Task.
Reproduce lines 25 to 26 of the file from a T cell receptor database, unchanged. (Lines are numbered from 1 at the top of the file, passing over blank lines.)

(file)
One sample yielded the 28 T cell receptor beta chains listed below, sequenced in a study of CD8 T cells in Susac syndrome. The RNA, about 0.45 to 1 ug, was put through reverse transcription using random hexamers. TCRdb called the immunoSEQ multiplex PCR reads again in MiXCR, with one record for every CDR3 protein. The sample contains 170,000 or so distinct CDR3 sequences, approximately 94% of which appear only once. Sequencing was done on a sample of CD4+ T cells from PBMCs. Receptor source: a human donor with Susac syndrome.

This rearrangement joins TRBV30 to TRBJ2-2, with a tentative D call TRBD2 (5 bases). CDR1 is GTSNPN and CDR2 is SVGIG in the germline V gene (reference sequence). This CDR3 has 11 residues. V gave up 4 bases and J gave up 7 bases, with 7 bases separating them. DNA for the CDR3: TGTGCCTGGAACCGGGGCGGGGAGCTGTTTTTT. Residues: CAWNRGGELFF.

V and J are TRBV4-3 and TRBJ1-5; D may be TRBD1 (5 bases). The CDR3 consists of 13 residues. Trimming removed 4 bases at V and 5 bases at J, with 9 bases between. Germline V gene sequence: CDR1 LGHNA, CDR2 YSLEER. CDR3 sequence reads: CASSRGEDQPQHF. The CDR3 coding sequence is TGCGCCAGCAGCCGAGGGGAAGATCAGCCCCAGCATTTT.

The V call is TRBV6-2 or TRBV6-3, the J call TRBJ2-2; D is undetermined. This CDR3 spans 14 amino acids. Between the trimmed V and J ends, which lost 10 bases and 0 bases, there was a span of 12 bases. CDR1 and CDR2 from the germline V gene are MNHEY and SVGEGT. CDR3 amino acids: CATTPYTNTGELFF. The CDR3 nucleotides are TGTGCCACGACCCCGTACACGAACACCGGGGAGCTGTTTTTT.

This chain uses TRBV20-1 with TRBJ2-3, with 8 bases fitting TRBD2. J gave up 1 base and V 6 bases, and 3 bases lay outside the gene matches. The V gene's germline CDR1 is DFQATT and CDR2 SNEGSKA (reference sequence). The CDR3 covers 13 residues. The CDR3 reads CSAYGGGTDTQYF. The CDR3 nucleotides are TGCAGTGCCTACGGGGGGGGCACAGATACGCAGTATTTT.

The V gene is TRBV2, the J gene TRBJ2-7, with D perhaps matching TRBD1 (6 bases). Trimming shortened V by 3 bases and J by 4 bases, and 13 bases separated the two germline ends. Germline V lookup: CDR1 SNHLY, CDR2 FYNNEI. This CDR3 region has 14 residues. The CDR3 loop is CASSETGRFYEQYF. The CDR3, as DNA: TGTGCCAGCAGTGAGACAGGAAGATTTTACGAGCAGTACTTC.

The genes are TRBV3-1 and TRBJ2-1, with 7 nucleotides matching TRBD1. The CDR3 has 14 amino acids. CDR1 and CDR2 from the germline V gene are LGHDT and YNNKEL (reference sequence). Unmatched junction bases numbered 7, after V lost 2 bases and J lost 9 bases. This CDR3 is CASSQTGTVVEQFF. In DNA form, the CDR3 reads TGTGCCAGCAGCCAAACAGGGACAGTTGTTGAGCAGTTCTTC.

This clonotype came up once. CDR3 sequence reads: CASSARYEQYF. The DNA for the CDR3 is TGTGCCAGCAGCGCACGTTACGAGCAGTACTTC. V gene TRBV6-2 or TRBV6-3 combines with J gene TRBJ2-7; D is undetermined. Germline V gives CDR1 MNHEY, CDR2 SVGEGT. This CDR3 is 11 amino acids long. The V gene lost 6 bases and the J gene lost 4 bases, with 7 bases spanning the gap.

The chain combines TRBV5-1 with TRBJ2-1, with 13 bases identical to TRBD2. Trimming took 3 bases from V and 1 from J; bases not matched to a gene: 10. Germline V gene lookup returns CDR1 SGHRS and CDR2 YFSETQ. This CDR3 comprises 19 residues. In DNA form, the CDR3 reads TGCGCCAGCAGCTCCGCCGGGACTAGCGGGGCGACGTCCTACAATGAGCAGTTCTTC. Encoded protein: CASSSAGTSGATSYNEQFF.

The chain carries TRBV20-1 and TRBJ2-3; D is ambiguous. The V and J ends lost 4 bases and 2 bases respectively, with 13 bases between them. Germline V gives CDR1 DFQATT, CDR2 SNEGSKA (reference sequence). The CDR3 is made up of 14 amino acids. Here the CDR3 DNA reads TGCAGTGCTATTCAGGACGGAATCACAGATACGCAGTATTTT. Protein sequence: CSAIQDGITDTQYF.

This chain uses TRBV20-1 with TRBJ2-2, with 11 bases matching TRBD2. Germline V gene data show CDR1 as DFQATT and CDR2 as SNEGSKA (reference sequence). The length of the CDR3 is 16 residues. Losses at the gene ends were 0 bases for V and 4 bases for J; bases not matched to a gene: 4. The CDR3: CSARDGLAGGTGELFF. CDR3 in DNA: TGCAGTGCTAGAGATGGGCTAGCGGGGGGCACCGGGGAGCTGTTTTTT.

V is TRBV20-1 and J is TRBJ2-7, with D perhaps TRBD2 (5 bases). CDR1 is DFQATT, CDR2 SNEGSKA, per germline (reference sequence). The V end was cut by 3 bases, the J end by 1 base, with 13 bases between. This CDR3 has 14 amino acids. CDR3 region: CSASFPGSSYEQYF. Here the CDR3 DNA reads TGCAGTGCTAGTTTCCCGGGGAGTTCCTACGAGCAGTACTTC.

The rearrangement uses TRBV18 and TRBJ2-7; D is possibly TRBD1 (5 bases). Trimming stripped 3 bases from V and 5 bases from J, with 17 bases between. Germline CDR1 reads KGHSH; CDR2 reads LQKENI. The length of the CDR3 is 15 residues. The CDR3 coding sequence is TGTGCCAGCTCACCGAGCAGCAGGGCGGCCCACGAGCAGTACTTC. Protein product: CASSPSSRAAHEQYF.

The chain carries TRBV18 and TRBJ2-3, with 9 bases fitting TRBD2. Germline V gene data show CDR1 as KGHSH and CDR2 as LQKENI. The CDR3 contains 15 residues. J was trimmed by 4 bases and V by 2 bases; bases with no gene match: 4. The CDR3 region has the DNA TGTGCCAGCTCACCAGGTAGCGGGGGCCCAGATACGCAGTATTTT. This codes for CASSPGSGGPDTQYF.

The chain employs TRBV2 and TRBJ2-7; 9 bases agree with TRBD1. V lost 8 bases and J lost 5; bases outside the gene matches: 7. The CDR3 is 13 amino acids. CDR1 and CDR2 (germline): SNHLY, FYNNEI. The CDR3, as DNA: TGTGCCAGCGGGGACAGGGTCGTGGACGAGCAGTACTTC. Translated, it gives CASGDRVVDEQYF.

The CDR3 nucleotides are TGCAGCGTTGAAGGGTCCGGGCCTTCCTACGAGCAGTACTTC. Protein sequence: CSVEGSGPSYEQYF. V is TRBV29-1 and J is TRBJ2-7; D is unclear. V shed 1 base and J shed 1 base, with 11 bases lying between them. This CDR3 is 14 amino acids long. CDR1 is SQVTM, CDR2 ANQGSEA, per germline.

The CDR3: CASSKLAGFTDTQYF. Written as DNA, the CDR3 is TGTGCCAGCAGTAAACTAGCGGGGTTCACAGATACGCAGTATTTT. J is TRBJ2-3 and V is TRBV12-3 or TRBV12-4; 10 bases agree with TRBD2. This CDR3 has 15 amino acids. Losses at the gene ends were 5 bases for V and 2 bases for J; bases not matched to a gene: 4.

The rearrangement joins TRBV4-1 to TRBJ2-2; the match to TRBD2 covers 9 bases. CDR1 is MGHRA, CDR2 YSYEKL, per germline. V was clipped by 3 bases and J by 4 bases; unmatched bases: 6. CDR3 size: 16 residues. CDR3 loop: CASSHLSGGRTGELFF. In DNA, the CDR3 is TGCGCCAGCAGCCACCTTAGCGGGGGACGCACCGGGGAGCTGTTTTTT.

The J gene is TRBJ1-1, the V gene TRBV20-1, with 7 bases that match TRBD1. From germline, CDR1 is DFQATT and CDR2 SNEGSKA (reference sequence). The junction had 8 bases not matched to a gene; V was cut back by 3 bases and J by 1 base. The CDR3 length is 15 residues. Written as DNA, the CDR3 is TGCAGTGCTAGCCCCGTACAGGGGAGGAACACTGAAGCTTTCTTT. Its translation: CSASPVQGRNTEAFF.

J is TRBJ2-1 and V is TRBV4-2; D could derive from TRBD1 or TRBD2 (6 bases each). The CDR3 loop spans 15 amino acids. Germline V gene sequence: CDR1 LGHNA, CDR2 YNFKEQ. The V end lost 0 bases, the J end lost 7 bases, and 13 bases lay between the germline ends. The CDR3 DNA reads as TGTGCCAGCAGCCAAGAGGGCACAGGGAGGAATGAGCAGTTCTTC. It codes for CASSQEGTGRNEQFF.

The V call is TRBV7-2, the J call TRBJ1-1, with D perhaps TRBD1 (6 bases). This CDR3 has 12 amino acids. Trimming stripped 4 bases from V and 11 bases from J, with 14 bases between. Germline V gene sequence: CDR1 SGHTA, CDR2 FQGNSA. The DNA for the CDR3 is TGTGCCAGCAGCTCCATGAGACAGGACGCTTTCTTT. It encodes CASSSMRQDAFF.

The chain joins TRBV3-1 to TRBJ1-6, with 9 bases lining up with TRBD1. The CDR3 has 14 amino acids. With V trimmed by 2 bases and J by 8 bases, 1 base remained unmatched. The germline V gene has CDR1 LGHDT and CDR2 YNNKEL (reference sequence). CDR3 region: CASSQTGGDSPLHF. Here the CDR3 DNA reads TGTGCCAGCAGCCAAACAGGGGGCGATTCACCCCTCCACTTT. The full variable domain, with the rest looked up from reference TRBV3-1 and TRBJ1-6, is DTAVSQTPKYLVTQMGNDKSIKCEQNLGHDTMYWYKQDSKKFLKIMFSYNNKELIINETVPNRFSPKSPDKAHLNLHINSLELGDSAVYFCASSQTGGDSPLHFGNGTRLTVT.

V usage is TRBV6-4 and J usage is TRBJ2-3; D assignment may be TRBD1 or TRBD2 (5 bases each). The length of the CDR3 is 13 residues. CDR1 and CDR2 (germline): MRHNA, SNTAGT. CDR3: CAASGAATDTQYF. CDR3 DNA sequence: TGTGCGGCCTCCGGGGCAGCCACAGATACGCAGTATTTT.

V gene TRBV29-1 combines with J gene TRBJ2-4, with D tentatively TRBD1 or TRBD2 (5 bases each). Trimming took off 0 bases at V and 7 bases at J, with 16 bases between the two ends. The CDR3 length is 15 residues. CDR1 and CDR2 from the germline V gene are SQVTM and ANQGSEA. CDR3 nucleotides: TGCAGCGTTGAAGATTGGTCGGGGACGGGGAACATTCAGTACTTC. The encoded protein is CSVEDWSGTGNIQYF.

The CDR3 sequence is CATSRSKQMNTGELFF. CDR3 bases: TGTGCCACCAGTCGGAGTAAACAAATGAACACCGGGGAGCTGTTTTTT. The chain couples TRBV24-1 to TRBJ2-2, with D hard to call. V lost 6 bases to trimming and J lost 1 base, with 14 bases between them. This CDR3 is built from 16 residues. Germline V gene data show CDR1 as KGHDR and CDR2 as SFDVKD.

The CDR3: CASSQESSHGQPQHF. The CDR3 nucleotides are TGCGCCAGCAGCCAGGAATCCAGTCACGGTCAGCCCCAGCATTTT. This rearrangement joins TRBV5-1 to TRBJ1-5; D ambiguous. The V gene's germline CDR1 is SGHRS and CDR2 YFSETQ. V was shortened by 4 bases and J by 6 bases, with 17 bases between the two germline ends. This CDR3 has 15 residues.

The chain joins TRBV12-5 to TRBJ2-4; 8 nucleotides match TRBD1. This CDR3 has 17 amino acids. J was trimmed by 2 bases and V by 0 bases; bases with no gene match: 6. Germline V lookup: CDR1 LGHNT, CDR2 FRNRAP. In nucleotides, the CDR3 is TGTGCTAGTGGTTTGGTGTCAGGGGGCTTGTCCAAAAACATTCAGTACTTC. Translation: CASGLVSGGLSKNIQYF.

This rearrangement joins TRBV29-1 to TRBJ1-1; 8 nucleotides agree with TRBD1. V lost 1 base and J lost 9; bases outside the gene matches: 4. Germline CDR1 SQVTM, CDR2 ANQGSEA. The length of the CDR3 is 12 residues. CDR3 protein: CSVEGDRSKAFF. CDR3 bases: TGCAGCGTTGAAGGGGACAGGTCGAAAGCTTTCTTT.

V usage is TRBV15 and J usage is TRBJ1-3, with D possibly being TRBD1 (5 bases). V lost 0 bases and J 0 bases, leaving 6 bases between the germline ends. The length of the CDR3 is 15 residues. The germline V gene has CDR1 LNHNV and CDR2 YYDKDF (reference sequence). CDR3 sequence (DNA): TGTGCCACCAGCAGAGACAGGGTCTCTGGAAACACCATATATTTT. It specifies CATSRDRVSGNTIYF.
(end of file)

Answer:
The CDR3 sequence is CATSRSKQMNTGELFF. CDR3 bases: TGTGCCACCAGTCGGAGTAAACAAATGAACACCGGGGAGCTGTTTTTT. The chain couples TRBV24-1 to TRBJ2-2, with D hard to call. V lost 6 bases to trimming and J lost 1 base, with 14 bases between them. This CDR3 is built from 16 residues. Germline V gene data show CDR1 as KGHDR and CDR2 as SFDVKD.

The CDR3: CASSQESSHGQPQHF. The CDR3 nucleotides are TGCGCCAGCAGCCAGGAATCCAGTCACGGTCAGCCCCAGCATTTT. This rearrangement joins TRBV5-1 to TRBJ1-5; D ambiguous. The V gene's germline CDR1 is SGHRS and CDR2 YFSETQ. V was shortened by 4 bases and J by 6 bases, with 17 bases between the two germline ends. This CDR3 has 15 residues.